Route 1 congestion relief project will use shoulder as travel lane during peak commuting times in South Brunswick
Cars allowed to use the shoulder from 6 a.m. to 9 a.m. and from 4 p.m. to 7 p.m.
(Trenton) - The New Jersey Department of Transportation (NJDOT) today announced a pilot project that aims to relieve congestion on Route 1 in South Brunswick by utilizing the shoulder as a travel lane during peak commuting times.
The temporary project, scheduled to begin on Monday, June 26, will allow cars to use the shoulder as a travel lane for a 1.9-mile stretch of Route 1 northbound and southbound from Independence Way to Raymond Road between 6 a.m. and 9 a.m. and from 4 p.m. to 7 p.m. Monday through Friday. Route 1 is three lanes before and after this section of the highway, causing a bottleneck and delays where the three lanes merge to two lanes. The goal in utilizing the shoulder as a travel lane during peak periods is to keep traffic flowing, reduce congestion, and improve safety.
To prepare for what is known as Hard Shoulder Running, NJDOT is in the process of repaving a quarter mile section of the Route 1 northbound shoulder from mile post 14.2 to mile post 14.5 and restriping Route 1 from Independence Way to Raymond Road to provide for 12-foot wide travel lanes and a minimum 1-foot wide inner shoulder.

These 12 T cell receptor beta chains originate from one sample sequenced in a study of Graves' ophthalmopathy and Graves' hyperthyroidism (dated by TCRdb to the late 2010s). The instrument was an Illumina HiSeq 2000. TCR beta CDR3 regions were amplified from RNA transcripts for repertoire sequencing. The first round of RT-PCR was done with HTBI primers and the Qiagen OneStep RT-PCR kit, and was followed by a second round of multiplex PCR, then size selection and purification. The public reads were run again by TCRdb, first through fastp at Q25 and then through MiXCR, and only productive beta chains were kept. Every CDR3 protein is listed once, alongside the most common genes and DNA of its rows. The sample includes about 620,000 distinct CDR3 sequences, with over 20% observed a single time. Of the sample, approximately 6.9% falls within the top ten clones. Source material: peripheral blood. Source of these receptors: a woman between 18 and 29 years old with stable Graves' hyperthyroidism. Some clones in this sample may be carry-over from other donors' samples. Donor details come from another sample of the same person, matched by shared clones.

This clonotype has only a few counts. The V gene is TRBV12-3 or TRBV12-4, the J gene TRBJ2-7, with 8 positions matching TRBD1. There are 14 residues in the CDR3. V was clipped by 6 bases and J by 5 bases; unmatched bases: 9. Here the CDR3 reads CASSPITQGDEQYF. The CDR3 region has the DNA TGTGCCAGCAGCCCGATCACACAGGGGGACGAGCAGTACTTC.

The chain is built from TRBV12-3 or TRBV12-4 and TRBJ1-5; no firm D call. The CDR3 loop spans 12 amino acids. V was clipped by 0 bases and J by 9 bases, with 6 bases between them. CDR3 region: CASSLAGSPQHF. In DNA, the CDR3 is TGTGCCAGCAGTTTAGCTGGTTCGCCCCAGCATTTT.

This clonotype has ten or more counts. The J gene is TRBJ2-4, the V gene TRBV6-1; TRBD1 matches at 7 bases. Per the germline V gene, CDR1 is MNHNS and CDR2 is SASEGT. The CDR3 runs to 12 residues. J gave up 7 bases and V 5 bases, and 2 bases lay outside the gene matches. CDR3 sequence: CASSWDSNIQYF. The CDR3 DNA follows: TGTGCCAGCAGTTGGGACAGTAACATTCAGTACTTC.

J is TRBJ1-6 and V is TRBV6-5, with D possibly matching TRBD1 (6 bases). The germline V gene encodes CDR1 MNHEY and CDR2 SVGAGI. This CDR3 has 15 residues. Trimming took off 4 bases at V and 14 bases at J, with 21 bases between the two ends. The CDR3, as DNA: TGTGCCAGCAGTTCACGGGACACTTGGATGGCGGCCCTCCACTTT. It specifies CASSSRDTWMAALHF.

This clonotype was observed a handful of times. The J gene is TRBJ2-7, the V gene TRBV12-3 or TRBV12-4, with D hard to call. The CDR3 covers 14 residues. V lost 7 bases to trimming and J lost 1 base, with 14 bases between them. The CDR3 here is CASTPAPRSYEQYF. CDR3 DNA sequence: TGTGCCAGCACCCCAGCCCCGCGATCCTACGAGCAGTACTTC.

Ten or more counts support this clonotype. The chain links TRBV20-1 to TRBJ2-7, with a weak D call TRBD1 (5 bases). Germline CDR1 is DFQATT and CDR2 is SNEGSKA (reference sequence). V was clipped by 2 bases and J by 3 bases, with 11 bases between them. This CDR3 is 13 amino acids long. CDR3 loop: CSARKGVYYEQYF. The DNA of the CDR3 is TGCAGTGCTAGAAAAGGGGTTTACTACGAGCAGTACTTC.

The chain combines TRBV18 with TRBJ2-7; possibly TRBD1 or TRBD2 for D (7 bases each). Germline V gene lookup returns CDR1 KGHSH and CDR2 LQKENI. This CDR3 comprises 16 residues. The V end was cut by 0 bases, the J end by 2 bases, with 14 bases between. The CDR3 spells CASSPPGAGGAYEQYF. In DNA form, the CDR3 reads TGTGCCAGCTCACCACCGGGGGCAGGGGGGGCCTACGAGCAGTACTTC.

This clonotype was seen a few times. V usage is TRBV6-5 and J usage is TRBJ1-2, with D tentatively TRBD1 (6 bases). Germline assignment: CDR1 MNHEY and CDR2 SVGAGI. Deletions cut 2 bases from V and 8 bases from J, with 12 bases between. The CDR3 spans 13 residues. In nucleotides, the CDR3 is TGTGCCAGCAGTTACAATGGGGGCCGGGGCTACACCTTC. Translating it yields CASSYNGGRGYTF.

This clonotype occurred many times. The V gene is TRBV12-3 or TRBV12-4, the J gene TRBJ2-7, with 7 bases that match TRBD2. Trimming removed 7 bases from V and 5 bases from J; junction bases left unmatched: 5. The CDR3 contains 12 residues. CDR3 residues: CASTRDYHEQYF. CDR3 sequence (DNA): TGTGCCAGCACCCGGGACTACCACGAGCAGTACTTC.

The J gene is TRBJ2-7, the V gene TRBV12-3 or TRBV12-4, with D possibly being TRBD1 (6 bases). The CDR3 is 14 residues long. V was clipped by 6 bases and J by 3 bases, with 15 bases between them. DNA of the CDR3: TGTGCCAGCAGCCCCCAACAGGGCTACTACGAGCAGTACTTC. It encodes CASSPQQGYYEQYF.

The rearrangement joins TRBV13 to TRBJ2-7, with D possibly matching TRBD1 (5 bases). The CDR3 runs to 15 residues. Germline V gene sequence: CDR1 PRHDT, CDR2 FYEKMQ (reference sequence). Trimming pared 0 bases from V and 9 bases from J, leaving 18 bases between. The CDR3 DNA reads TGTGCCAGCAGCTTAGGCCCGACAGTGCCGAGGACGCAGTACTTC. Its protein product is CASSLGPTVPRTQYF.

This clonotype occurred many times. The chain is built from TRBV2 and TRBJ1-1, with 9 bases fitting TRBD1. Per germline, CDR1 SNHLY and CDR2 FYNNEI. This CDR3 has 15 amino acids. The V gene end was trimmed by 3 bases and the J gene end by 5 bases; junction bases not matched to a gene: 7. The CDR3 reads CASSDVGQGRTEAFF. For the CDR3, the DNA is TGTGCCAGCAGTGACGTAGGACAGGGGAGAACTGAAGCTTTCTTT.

Signage is being installed along Route 1 and at each driveway, changing the yield signs to stop signs, to alert and guide the traveling public about the temporary shoulder use condition. In addition, NJDOT is installing closed-circuit TV cameras on utility poles along the project corridor so the shoulder can be monitored on a continual basis by NJDOT and South Brunswick officials.
The shoulder is scheduled to be open to traffic beginning on Monday, June 26 from 6 a.m. to 9 a.m. and from 4 p.m. to 7 p.m., Monday through Friday. Trucks may not use the shoulder as a travel lane. Use of the shoulder will be restricted at all other times.
The project was developed at the request of South Brunswick, with NJDOT evaluating cost effective solutions to help mitigate traffic congestion on Route 1. The strategy of using shoulders as temporary travel lanes during peak hours is known as Hard Shoulder Running. Although widely used in Europe, it is uncommon in the US, but growing in popularity. NJDOT has been using Hard Shoulder Running successfully on Route 29 northbound approaching the Route 129 interchange in Trenton for several years.
The anticipated duration for the Route 1 pilot project is six months. This may be adjusted depending on the operational and safety data gathered during the pilot program. If the project is successful, NJDOT will consider making this a permanent improvement.